Aetiology of new onset seizures in cases admitted to an intensive care unit of a tertiary care hospital: a two year study

Ramesh Babu Pannem, Venkata Subrahmanyam Chintha


Background: Seizures are a common neurological disorder encountered globally in regular medical practice. Hospital onset seizures may occur in patients who never had a history of seizure before hospitalization and may be due to causes that lead to hospitalization or acquired during hospitalization like stroke, neuro infection etc. The objectives of this study were the purpose of the present study was to study the incidence and to describe demographic and clinical characteristics of patients developing new onset seizures in an intensive care unit of a tertiary care hospital.

Methods: A prospective study for two years was conducted on cases of seizures admitted in an intensive care unit of a tertiary care hospital. The etiology of all the cases was recorded based on the clinical history and necessary investigations like EEG and imaging studies of the brain in cases if required.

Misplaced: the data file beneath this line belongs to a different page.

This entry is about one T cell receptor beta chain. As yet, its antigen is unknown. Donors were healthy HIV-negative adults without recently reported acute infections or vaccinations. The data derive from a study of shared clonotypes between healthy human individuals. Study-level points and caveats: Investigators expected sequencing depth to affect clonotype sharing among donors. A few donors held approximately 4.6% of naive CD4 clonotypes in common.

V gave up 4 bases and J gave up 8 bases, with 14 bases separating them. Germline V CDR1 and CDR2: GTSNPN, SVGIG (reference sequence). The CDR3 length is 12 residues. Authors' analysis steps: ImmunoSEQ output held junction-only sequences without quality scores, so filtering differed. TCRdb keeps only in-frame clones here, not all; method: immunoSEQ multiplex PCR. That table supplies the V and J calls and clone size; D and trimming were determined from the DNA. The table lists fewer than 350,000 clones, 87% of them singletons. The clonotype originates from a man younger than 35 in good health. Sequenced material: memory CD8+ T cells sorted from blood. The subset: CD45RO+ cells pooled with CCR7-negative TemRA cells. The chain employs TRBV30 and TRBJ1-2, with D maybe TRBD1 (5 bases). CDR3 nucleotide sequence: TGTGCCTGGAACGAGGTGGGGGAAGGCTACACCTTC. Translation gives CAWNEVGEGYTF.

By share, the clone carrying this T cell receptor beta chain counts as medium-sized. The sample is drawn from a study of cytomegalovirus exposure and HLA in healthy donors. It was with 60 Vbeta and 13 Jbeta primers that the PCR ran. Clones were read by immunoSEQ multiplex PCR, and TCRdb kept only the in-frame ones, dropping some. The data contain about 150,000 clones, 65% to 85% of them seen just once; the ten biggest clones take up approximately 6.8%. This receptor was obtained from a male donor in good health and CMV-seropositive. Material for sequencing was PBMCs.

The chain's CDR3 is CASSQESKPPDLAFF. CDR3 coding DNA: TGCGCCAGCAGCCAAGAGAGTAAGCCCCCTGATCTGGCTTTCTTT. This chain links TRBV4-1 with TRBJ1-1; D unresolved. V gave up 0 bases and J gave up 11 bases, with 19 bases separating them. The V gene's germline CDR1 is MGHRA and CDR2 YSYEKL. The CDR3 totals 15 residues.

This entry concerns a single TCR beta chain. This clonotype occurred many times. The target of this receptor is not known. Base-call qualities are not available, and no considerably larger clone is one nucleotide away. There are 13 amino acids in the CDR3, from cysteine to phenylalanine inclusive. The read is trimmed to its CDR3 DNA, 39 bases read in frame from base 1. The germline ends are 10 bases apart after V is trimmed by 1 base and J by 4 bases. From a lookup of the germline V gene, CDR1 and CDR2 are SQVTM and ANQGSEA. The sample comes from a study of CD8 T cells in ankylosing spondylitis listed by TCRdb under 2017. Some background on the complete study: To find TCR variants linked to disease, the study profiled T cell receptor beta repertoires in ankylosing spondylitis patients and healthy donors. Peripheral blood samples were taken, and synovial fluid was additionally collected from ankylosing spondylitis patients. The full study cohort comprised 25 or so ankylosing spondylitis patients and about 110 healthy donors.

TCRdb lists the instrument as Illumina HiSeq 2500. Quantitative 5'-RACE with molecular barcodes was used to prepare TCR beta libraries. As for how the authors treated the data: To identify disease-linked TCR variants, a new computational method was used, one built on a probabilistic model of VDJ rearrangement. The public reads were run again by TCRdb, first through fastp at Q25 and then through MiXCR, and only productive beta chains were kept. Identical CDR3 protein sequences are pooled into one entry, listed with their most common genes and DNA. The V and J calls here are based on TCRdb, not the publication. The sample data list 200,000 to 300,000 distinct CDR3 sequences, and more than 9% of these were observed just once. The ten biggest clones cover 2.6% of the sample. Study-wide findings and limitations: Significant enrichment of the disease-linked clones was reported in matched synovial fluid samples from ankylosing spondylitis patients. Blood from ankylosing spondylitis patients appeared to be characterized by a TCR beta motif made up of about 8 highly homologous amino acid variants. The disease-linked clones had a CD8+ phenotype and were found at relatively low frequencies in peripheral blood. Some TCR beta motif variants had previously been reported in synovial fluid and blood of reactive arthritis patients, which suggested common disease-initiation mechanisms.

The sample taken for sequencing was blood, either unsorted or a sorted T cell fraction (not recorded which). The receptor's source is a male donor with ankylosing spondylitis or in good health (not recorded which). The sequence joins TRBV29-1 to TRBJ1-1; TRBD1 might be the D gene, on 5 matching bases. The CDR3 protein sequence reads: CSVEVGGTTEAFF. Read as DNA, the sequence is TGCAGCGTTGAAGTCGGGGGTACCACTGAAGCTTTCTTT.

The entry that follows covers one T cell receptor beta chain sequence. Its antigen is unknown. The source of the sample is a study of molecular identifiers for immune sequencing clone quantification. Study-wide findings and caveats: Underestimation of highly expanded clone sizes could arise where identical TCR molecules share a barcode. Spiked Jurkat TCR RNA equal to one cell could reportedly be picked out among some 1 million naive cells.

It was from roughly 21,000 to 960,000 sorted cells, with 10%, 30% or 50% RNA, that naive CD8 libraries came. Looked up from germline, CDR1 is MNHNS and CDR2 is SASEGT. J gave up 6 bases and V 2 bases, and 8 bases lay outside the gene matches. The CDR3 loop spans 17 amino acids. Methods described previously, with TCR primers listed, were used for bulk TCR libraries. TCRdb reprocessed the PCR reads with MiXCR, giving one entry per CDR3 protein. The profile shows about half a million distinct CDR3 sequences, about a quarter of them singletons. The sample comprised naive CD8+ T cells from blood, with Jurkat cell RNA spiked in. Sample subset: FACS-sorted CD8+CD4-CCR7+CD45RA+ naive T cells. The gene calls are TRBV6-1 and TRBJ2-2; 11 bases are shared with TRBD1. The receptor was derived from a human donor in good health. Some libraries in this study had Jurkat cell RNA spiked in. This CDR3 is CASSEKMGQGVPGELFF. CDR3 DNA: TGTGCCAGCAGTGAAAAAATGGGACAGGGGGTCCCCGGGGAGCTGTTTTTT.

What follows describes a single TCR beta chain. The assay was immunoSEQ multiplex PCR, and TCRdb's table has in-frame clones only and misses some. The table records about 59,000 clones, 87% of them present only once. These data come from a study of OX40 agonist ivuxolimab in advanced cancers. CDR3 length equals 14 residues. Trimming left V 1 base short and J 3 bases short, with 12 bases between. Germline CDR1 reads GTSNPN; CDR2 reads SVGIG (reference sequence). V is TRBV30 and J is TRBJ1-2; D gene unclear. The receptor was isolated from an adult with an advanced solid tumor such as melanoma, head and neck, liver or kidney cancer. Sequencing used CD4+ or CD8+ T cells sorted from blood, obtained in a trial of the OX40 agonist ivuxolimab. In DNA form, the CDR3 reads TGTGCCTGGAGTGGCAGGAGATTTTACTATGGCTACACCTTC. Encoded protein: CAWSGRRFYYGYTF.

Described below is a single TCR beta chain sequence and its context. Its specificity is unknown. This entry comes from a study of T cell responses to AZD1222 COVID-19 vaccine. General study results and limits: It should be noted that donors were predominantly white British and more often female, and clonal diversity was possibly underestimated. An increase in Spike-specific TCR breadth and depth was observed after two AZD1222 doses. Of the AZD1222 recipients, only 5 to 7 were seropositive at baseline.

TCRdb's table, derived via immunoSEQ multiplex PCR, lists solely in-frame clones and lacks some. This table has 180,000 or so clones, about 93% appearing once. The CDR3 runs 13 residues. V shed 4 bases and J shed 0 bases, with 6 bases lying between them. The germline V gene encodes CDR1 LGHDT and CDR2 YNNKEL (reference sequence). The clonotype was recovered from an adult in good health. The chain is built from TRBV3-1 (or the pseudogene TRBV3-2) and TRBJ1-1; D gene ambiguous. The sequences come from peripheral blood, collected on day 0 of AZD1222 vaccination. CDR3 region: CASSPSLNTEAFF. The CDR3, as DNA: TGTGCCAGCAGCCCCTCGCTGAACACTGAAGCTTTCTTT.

Results: About 238 cases with males 177 and females 61 cases were enrolled, and 31-50 years was most common age group. Diabetes was the most common co morbidity associated and generalized seizures were most common. CVA was most common etiology (26.89%) and idiopathic next common. Infarct was most common cause of CVA and meningitis in infections. Generalized tonic clonic seizures was most common in cases with CVA as the aetiology followed by infective cases.

Conclusions: It is mandatory to deal cautiously and carefully the cases of seizures developing in an ICU in addition to proper history and examination, each patient must undergo detailed EEG, imaging investigations and other ancillary investigations if necessary.


EEG, Generalized tonic clonic seizures, Intensive care unit, Meningitis, Seizures

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